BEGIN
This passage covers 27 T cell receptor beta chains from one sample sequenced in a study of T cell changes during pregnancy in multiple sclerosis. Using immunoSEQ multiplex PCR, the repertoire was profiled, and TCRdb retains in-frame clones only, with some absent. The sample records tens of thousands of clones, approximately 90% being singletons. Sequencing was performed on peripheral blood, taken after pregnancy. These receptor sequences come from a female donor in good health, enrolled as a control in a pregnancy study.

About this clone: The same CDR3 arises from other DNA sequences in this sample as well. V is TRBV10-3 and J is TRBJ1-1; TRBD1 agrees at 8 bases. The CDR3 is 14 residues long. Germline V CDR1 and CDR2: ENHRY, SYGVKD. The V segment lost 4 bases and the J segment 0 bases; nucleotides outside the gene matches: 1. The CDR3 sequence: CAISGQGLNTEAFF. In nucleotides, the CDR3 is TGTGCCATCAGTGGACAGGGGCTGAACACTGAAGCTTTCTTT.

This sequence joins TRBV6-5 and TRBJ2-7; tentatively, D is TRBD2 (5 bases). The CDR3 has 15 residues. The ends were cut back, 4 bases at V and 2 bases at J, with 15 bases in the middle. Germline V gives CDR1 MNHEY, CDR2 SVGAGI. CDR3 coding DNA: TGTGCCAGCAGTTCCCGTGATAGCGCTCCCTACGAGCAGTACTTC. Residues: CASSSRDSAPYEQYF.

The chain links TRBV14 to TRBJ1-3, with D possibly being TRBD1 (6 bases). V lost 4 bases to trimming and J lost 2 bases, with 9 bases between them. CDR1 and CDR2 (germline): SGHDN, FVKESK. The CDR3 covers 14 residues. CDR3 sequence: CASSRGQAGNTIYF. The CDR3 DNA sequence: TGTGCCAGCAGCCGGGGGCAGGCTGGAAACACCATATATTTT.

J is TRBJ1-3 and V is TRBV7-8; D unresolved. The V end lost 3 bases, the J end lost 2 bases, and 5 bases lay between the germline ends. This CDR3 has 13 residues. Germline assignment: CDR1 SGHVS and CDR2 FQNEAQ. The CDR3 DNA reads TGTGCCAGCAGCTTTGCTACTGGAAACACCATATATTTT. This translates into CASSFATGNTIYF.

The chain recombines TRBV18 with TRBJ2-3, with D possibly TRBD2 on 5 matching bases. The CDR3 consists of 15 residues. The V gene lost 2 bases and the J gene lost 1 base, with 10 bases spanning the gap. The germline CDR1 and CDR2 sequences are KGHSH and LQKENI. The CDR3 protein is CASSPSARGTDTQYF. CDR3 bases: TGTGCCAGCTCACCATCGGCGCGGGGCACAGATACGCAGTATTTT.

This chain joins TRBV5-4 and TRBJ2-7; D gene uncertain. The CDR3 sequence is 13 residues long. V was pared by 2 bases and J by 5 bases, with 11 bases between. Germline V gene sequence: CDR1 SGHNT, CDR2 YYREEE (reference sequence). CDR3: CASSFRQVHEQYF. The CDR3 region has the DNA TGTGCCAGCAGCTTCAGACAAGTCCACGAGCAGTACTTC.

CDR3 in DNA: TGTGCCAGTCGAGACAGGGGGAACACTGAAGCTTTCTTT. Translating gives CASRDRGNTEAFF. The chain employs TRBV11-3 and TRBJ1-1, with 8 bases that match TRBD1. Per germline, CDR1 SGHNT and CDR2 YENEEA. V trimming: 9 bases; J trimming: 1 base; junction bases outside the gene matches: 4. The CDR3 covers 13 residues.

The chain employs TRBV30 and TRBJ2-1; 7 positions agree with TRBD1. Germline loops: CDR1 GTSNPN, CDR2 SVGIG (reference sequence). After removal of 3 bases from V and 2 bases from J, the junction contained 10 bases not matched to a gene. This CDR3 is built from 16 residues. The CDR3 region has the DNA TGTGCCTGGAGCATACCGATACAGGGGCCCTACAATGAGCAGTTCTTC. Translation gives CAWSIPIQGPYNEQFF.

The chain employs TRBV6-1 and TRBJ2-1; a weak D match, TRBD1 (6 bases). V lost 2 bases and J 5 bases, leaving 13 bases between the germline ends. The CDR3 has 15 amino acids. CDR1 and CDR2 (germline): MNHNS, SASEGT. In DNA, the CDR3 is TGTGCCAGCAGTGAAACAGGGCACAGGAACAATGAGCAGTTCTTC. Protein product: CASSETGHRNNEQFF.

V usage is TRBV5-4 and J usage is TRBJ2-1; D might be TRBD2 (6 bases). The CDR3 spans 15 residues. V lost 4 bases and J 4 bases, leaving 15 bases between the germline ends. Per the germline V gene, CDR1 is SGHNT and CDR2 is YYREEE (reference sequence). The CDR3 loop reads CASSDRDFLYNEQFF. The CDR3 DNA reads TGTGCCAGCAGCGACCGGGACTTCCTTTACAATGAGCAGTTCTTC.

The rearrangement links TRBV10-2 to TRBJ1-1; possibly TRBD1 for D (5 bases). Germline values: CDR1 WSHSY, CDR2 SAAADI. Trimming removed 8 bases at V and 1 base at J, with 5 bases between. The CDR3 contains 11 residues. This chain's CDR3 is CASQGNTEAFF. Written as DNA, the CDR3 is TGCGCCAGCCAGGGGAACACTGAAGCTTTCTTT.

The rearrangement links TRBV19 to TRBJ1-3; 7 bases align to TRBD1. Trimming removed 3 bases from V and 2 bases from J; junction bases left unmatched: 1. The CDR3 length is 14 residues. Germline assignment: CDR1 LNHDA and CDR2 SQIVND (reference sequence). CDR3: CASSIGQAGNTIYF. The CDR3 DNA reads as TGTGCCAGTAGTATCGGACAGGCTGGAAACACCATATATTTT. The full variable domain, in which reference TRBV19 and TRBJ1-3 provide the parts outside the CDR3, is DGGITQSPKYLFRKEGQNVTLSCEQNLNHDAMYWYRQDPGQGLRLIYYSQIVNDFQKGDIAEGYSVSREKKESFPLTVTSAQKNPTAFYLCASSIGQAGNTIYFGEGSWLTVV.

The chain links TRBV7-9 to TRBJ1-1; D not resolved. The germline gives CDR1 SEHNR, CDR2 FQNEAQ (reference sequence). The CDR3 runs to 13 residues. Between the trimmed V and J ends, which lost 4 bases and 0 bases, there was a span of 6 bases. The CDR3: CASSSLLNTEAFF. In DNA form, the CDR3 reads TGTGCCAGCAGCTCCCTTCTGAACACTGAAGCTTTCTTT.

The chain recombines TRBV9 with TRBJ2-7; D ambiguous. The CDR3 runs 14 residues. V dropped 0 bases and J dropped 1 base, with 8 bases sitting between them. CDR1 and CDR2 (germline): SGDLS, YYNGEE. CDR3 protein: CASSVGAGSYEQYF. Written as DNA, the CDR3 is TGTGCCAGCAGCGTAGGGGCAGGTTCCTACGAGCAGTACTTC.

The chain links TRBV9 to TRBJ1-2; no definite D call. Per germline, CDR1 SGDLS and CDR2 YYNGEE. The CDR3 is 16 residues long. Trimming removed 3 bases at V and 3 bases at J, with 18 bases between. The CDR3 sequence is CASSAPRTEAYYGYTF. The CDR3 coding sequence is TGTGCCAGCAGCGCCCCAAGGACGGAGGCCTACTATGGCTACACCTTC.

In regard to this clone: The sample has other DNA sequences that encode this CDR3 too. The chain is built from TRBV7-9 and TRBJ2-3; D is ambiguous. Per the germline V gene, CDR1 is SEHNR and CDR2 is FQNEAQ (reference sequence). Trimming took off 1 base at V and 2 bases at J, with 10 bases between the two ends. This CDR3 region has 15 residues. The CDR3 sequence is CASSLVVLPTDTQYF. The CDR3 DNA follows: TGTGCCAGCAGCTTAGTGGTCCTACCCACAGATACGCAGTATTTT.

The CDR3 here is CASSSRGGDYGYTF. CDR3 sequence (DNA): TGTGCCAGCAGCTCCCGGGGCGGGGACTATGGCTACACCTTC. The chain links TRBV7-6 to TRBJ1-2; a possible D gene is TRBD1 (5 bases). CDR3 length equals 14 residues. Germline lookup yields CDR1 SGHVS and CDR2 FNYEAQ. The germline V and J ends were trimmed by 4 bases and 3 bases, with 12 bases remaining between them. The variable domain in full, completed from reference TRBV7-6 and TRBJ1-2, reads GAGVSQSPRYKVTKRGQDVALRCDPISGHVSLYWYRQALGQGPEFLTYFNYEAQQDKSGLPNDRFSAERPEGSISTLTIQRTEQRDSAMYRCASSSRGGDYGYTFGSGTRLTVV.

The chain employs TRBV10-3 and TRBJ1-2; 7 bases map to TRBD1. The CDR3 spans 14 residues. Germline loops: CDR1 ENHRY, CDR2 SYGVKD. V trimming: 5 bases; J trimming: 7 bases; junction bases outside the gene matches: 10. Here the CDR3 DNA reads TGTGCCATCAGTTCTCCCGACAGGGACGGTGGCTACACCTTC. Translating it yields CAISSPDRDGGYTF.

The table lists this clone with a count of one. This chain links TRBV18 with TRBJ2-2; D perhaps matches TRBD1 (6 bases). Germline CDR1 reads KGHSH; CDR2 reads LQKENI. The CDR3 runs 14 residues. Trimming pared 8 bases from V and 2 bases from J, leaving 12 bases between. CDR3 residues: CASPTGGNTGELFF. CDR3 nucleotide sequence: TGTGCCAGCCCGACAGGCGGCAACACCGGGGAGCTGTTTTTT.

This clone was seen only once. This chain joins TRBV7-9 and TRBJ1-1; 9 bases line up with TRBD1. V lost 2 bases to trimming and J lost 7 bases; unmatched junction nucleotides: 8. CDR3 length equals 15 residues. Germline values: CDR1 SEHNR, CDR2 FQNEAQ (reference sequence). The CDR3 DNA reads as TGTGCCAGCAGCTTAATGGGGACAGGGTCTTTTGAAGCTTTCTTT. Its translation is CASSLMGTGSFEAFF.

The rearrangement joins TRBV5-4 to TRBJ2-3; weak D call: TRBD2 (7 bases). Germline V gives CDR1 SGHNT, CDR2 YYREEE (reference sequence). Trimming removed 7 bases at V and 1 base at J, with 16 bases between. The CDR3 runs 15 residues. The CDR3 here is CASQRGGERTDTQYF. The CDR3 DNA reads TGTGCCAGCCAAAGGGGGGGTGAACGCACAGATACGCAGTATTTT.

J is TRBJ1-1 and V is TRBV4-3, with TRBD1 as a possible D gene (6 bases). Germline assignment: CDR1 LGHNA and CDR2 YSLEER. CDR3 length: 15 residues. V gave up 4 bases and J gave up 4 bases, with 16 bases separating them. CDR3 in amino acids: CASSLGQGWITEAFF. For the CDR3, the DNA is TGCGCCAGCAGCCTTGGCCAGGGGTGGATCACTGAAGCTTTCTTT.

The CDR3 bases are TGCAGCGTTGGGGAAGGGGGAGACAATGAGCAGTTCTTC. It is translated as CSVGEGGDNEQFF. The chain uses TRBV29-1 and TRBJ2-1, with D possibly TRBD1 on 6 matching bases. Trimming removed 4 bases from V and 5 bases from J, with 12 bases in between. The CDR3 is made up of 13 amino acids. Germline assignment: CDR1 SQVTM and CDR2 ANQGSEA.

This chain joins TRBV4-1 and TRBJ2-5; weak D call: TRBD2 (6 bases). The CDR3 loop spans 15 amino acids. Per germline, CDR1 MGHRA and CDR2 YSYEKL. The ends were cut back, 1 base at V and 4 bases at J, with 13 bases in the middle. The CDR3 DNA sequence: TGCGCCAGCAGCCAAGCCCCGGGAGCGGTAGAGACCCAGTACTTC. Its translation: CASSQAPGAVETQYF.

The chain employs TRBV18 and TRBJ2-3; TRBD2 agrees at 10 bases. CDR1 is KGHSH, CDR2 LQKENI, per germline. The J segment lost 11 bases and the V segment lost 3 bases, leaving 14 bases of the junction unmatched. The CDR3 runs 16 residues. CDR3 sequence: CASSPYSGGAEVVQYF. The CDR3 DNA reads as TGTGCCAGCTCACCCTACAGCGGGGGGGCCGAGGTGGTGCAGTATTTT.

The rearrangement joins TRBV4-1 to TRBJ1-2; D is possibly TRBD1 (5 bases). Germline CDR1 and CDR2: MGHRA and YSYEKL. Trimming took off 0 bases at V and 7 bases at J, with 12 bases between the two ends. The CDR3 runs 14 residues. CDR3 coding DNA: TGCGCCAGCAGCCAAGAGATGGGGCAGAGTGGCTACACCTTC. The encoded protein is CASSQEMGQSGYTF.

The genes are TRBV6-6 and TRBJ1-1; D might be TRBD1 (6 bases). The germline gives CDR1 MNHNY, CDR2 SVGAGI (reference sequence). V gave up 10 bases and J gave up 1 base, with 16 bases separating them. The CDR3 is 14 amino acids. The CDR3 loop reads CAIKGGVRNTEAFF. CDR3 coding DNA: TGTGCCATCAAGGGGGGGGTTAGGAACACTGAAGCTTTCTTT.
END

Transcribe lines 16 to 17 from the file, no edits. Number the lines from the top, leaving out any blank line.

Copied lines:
The chain links TRBV9 to TRBJ1-2; no definite D call. Per germline, CDR1 SGDLS and CDR2 YYNGEE. The CDR3 is 16 residues long. Trimming removed 3 bases at V and 3 bases at J, with 18 bases between. The CDR3 sequence is CASSAPRTEAYYGYTF. The CDR3 coding sequence is TGTGCCAGCAGCGCCCCAAGGACGGAGGCCTACTATGGCTACACCTTC.

In regard to this clone: The sample has other DNA sequences that encode this CDR3 too. The chain is built from TRBV7-9 and TRBJ2-3; D is ambiguous. Per the germline V gene, CDR1 is SEHNR and CDR2 is FQNEAQ (reference sequence). Trimming took off 1 base at V and 2 bases at J, with 10 bases between the two ends. This CDR3 region has 15 residues. The CDR3 sequence is CASSLVVLPTDTQYF. The CDR3 DNA follows: TGTGCCAGCAGCTTAGTGGTCCTACCCACAGATACGCAGTATTTT.